A More Diverse Universe 2014 logo

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    Sep 23, 2014

    A Visit to the Dodecanese, part two: Symi

    As promised, I’m following up my Rhodes post with a virtual tour of the island of Symi, which is easily one of the prettiest places I’ve visited so far. The harbour area is a bit like an Alpine mountain town, except by the Mediterranean rather than by snowy peaks. We didn’t plan to go initially because to be honest we didn’t known about it — I'm so glad we discovered it in time and made the effort to go in the end.

    I shall let the pictures speak for themselves:

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    Sep 22, 2014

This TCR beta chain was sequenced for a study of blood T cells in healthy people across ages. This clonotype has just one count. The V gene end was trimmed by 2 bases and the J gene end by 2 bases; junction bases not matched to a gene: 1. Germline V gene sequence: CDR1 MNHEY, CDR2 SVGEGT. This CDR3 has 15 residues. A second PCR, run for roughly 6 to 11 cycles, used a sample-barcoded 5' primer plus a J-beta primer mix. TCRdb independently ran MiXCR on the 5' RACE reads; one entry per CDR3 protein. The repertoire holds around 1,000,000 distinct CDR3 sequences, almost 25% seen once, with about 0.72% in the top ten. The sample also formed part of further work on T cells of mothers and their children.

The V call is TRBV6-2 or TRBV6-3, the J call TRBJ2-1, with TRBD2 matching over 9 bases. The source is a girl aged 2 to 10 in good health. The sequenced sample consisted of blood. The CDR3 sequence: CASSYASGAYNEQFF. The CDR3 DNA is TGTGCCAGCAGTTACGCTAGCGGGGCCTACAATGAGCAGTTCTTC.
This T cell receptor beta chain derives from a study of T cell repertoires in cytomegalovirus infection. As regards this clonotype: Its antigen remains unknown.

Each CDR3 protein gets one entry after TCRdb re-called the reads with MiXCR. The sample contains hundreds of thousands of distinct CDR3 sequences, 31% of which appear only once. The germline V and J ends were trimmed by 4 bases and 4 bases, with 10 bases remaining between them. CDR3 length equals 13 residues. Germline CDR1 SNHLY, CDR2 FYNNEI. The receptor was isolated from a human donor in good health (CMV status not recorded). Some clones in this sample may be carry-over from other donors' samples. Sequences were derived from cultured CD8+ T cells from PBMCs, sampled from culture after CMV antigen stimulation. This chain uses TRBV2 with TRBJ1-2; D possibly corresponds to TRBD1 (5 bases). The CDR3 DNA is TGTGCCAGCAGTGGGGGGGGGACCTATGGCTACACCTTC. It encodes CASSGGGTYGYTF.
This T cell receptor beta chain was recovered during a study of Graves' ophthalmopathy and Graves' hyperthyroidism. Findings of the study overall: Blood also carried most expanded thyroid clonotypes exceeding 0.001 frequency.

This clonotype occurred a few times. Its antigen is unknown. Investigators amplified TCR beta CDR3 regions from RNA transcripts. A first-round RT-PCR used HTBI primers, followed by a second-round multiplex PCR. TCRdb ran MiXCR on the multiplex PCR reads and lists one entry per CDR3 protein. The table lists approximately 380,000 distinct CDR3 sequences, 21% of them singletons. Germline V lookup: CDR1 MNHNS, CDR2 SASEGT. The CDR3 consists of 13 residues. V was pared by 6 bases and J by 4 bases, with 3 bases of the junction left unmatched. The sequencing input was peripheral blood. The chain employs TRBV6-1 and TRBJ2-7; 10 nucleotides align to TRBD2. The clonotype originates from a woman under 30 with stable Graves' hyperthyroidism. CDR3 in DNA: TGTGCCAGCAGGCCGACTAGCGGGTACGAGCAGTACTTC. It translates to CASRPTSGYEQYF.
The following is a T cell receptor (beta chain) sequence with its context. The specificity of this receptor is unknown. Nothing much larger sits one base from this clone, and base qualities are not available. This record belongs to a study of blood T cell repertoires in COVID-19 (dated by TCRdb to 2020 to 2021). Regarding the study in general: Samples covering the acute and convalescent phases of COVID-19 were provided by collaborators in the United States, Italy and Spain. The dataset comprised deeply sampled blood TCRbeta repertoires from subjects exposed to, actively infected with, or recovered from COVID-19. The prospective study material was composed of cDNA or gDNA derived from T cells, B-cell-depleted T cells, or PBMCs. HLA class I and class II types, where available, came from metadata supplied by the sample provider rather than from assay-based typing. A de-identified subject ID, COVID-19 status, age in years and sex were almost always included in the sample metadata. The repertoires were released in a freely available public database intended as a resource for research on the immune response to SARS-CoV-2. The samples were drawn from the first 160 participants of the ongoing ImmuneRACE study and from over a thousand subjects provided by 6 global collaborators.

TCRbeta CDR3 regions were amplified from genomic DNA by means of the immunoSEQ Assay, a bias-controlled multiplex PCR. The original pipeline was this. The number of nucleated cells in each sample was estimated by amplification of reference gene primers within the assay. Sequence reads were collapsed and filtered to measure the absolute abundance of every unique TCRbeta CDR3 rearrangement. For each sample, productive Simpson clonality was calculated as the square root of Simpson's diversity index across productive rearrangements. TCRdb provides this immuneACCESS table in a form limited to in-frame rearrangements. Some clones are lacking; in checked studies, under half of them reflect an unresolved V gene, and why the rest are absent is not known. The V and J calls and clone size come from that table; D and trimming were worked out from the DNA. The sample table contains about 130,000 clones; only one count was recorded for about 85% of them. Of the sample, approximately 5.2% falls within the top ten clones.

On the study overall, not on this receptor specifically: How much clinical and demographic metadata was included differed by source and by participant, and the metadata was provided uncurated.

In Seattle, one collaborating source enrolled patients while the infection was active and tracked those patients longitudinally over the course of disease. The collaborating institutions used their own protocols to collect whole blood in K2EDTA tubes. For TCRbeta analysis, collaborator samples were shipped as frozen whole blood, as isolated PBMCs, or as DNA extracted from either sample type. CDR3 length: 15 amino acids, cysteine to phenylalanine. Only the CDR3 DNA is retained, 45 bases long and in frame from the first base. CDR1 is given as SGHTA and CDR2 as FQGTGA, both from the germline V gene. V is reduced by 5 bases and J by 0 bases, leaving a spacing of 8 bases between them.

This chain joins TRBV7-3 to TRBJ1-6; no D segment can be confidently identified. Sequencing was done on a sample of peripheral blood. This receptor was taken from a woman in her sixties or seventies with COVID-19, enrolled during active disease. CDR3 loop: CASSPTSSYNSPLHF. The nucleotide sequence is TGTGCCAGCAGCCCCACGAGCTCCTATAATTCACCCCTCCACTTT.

A Visit to the Dodecanese, part one: Rhodes


    Time for another let’s-pretend-this-is-a-travel-blog post (sorry!): last week I was on holiday in the Greek islands of Rhodes and Symi, where I had the most wonderful time. The only literary connection I can make here is that I was raised on a heavy diet of Greek mythology, and the Ancient World looms very large on my imagination — I always like to see where stories I care about come from, and it’s more exciting than I can say to visit places whose names I’ve known for so long. However, I know next to nothing about contemporary Greek literature, and the trip sprung up on me before I had the chance to investigate. Suggestions, anyone?